Saturday, 15 July 2006

Biochemical Origin of Humic Acid and their Role in Soil C Sequestration.

Fabrizio Adani, Dipartimento di Produzione Vegetale - UniversitÓ degli Studi di Milano, DiProVe - UniversitÓ degli Studi di Milano, Via Celoria 2, Milano, 20159, Italy

Soil quality depends on the quantity, quality, and dynamics of the soil organic matter (SOM) (Lal 2000). Up to 70-80 % of SOM in mineral soil is composed of Humic Substances (HS) (Piccolo 2002). HS are composed of chemically complex, non-biochemical organic components, which are largely hydrophilic, amorphous, dark colored, and resistant to chemical and biological degradation (Schintzer 1991; Hedges and Oades 1997). The definition of humic substances (HS) is only operational, being based on the properties of solubility in the aqueous solutions used as extractants (Piccolo 2002). The term Humic Acid (HA) is used to indicate the HS soluble in dilute alkali but insoluble in dilute acid (pH < 1) (Piccolo 2002). The HA is negatively-charged colloid recalcitrant to biodegradation so it can be stored in soil for a long time (Qualls 2004). These characteristics mean HA plays an important role in determining soil characteristics by influencing its chemical, physical, and biological properties. As a result, the balance of this fraction in soil is a key factor in maintaining soil fertility and preserving fixed carbon. More advanced scientific studies conducted in both soil and marine ecosystems (K÷gel-Knabner et al. 1992; Hedges and Keil 1995; Hedges et al. 2001) indicate that it is the preservation and modification of biopolymer that provides the humification pathway. Therefore it could be accepted the idea that plants, throughout CO2 fixation and biosynthesis of polymer represent the first step of humification process. The recent findings of humic-like material in plant (Adani and Ricca, 2004; Adani et al. 2006) seems to confirm this hypothesis. In this way, the plant assumes a main role in sequestration of atmospheric C in soil. A simple C-sequestration mechanism in soil can be proposed as in the following:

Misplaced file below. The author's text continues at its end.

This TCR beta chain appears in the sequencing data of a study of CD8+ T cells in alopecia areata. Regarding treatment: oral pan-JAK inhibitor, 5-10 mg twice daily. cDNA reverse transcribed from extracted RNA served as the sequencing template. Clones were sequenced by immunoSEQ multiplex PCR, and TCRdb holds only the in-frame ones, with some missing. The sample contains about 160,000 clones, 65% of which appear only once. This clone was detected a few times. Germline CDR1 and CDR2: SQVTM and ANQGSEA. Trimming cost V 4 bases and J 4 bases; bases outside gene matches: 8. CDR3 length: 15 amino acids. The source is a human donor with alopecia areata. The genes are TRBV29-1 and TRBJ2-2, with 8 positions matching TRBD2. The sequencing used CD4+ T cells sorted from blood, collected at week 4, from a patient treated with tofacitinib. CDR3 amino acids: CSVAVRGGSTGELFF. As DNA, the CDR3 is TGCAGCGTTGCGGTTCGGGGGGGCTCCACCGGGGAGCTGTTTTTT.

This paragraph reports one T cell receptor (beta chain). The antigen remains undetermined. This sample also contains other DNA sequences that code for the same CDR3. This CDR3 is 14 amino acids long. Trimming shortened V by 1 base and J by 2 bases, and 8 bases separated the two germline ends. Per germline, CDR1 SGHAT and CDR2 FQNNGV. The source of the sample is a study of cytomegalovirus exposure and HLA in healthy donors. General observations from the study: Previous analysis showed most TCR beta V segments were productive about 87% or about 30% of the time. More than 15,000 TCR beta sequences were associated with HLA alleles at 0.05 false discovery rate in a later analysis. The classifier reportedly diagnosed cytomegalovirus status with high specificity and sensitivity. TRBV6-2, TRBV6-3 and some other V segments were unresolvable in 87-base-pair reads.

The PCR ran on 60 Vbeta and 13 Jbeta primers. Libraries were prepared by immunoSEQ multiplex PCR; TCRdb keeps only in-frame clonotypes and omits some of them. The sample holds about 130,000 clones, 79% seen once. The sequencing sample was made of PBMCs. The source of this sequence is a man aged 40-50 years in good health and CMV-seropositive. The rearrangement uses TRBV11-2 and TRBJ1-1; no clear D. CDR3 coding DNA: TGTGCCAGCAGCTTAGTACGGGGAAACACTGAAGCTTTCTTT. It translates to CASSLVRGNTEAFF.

Atmosphere (CO2)→ Plant (plant biopolymer-HA)→ Soil(C-sequestered-HA)

In the last three years my research was focused to better understand the origin of HA-like material in plant (maize plant) and its role in the soil-C cycle. HA-likes were isolated directly form both plant and pre-isolated cell-wall, at different maturity stage and investigated by 13C-CPMAS NMR, surface area, porosity, wet analysis and complete mass balance. Moreover, maize plants were incubated in soil for long time (8 months) and HA-like material recovered and investigated. Results presented at this Conference suggest that the alkali-soluble part of the cell wall results in small domains formed by cross-linked polymers, mainly represented by lignin and cutin, and partially conserving the original cell wall-like structure, represented the HA-like fraction of plant. This HA is conserved in soil for long time representing a part of CO2 sequestered in soil. Plant maturation, i.e. lignification and cutinization processes, plays a main role in the definition of the structure of HA-like material, because these two processes well correlated with HA characteristics. Therefore, biochemical pathways forming cutin and above all lignin are implicated in the plant HA-like formation and its recalcitrant properties. To better investigate this aspect, mutant and wild type maize plants (W23: wild type and Brown MIBRID ľ Stock Center Resources of Maize GDB- USA) for lignin, are, now, under investigation in order to better understand the contribution of lignin to HA-like formation and C-sequestration in soil. Soil incubation of maize plant, shows low HA degradability that it seems caused by both chemical and physical properties of HA. High lignin content gives refractory properties to HA (Scobbie et al. 1993). On the other hand the low surface area (0.58 m2 g-1) that characterizes HA limits enzyme activity. Moreover, not all HA-surface area is available to enzymes because pores of diameters under 5 nm, representing 19 % of the total surface area of HA, are not accessible to enzymes (Chesson 2002). These results suggest the biochemical pathways to form HA play an important role in the C-sequestration and that more in deep studies need to better investigated i) the effect of atmospheric CO2 increasing on plant-HA balance; ii) to develop new strategies to increase HA-plant contents, and iii) to investigate the impact of the use of genetic modified plant on soil-C cycle.

Literature available by request to

Back to 2.2A Soil Organic Matter: Stabilization and Carbon Sequestration - Poster
Back to WCSS

Back to The 18th World Congress of Soil Science (July 9-15, 2006)